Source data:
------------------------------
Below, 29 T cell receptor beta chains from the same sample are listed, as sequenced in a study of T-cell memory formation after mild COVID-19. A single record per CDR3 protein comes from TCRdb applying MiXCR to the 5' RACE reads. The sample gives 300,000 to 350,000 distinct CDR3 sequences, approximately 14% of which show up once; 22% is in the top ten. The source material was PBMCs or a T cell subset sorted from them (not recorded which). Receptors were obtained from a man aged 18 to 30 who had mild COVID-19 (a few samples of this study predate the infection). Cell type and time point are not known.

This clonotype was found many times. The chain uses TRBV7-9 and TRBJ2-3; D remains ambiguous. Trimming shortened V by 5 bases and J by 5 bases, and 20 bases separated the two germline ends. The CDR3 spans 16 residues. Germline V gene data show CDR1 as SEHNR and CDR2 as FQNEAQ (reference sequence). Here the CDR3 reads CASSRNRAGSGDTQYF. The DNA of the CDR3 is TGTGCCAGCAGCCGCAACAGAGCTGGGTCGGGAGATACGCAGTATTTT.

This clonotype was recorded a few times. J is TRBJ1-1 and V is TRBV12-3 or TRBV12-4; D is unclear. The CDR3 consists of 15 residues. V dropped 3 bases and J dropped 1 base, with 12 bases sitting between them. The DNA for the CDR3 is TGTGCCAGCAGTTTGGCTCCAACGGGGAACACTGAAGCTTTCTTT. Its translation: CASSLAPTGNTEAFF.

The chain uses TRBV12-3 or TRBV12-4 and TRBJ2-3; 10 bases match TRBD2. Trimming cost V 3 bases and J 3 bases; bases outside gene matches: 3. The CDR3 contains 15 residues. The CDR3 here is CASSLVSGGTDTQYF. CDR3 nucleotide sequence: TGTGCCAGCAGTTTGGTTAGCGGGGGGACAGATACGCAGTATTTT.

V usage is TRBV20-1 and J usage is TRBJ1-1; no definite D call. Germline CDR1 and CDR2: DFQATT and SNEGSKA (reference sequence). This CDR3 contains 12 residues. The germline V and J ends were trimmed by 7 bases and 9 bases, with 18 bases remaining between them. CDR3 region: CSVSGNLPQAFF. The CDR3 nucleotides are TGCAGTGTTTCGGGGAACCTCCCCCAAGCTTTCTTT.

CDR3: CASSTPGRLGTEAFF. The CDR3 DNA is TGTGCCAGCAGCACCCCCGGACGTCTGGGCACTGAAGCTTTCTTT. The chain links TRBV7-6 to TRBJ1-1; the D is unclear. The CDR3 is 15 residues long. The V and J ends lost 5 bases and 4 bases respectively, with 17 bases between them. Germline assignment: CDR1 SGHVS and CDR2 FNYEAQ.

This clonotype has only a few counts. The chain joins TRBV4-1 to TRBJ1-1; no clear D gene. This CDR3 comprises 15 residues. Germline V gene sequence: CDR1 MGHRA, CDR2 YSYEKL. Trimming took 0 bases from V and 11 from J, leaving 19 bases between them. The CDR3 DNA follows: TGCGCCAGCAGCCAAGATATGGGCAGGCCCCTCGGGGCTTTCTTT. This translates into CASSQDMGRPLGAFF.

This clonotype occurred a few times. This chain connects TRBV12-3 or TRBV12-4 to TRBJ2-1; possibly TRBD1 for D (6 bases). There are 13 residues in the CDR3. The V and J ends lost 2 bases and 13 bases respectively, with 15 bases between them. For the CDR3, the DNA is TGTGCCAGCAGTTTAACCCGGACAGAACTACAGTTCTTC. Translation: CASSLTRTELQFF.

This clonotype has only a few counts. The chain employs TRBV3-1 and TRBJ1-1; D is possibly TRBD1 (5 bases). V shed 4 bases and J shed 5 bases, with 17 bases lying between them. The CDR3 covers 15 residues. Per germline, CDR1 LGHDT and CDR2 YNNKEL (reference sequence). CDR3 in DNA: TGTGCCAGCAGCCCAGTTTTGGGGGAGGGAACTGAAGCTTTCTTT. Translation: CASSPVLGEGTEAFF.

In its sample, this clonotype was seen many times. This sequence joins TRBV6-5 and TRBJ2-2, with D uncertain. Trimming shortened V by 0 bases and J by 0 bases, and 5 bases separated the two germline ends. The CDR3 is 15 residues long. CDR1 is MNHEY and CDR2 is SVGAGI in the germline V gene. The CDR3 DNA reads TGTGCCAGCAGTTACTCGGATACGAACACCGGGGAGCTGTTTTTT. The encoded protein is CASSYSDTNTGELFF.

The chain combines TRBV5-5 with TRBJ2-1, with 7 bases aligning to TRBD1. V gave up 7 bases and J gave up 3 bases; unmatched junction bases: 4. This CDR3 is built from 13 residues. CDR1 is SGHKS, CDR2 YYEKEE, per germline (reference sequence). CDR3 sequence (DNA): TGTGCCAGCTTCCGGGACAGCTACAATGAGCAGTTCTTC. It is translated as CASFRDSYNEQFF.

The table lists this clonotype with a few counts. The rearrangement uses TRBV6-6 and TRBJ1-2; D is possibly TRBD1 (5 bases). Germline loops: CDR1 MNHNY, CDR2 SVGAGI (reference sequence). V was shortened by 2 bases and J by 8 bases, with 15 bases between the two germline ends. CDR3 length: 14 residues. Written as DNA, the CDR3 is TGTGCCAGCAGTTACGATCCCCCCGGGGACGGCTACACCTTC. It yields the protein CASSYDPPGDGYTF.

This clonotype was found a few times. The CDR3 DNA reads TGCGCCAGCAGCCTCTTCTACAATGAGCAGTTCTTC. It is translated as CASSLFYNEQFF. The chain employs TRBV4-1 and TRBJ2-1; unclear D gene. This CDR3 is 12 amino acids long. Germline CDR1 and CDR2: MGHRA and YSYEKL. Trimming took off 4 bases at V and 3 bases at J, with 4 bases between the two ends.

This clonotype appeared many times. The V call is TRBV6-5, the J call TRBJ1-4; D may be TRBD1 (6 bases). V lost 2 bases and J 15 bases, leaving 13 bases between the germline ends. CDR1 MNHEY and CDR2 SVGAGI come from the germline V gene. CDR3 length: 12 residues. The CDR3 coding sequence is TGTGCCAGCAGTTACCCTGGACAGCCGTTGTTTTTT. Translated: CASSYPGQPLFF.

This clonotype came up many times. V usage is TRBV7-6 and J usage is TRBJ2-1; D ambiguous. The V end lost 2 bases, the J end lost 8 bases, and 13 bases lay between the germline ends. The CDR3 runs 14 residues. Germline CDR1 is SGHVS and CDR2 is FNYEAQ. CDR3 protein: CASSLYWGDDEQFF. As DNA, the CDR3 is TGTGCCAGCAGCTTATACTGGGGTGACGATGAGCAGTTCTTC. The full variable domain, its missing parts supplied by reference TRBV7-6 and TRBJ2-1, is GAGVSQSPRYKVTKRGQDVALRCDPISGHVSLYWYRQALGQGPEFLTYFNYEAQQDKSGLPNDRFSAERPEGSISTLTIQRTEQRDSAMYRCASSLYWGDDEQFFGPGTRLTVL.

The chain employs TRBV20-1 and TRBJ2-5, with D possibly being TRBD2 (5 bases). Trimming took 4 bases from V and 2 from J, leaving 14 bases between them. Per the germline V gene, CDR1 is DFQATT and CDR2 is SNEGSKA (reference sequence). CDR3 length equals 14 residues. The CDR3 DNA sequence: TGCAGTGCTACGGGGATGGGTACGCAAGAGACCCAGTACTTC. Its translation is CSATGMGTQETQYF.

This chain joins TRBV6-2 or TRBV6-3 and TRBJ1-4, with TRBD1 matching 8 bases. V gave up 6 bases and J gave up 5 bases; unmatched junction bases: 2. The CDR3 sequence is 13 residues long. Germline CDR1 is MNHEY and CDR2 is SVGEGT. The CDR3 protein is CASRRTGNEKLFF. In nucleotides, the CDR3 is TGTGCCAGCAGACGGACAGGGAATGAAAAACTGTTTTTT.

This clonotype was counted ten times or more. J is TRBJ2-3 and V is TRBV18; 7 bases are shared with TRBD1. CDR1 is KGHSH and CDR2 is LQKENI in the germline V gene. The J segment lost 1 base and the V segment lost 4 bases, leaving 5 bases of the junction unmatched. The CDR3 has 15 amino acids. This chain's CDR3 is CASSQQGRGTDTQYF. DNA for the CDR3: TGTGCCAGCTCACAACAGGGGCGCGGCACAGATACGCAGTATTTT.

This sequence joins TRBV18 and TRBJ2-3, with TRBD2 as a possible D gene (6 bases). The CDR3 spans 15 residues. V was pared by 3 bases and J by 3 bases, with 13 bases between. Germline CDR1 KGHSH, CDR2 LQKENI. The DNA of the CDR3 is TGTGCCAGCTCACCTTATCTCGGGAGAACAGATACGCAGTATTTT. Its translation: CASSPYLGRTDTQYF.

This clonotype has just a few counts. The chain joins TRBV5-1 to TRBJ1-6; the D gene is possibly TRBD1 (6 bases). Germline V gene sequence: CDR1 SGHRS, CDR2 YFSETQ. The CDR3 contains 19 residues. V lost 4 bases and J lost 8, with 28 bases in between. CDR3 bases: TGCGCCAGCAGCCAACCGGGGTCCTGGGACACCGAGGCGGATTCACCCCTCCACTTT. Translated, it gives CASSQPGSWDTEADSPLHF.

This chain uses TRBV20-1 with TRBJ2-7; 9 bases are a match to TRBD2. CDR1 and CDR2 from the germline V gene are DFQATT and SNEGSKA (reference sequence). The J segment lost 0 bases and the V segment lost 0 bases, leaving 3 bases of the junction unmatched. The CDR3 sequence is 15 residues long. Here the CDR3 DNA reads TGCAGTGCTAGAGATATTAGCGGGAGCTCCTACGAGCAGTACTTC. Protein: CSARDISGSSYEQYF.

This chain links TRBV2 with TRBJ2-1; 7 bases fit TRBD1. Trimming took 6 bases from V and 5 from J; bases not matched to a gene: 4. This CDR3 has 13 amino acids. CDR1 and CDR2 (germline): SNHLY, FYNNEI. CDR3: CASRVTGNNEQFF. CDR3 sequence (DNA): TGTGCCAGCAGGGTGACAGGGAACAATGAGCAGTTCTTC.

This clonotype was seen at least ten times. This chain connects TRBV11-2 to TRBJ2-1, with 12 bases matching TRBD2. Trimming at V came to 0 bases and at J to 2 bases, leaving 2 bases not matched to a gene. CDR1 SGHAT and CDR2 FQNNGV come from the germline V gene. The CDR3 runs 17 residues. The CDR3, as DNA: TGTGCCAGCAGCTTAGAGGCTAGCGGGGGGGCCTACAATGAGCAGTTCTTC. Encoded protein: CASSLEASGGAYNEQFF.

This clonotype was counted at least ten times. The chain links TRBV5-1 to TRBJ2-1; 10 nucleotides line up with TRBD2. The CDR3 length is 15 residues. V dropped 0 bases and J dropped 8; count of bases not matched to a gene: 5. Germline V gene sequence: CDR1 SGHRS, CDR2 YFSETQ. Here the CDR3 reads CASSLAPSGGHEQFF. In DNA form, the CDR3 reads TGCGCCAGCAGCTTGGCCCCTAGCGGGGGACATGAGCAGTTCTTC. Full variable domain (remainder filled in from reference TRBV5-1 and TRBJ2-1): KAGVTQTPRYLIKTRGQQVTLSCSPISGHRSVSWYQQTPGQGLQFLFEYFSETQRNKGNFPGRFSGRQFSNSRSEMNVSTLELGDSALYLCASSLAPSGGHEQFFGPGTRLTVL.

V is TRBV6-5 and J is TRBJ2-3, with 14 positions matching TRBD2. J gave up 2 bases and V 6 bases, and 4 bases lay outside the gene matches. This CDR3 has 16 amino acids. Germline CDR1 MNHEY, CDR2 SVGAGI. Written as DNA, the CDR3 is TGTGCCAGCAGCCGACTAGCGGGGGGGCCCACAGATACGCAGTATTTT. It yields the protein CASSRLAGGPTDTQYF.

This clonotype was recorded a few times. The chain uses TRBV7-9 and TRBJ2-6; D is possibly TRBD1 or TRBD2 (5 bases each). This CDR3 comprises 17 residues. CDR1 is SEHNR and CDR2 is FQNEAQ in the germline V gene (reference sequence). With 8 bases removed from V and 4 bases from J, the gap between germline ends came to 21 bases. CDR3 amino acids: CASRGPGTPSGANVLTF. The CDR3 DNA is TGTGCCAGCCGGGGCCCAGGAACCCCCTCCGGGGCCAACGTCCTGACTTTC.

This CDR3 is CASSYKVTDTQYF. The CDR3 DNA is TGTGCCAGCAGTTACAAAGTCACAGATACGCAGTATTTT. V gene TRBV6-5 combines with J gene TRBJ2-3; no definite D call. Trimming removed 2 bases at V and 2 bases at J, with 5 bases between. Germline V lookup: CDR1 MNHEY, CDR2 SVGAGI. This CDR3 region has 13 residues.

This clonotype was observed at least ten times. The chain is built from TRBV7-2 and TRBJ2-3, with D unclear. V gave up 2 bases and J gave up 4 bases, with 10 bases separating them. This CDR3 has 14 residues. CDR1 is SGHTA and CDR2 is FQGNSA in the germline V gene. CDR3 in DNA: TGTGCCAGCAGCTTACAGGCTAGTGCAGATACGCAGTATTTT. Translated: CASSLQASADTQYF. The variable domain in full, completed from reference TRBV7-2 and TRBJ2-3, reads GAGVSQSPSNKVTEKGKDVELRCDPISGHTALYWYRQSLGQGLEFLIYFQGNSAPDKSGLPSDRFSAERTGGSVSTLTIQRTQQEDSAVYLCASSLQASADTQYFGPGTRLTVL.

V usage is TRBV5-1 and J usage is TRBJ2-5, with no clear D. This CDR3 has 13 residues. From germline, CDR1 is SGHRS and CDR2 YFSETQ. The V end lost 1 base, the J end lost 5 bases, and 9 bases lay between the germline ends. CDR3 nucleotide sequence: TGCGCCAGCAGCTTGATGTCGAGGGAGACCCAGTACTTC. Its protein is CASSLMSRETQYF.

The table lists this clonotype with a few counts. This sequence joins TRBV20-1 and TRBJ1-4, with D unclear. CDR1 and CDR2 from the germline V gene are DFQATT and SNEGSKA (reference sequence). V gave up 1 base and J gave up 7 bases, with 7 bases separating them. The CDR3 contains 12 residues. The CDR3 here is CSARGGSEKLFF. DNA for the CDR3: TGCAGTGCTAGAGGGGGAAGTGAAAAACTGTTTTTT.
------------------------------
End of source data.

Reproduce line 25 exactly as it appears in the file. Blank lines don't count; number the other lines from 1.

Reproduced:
V is TRBV6-5 and J is TRBJ2-3, with 14 positions matching TRBD2. J gave up 2 bases and V 6 bases, and 4 bases lay outside the gene matches. This CDR3 has 16 amino acids. Germline CDR1 MNHEY, CDR2 SVGAGI. Written as DNA, the CDR3 is TGTGCCAGCAGCCGACTAGCGGGGGGGCCCACAGATACGCAGTATTTT. It yields the protein CASSRLAGGPTDTQYF.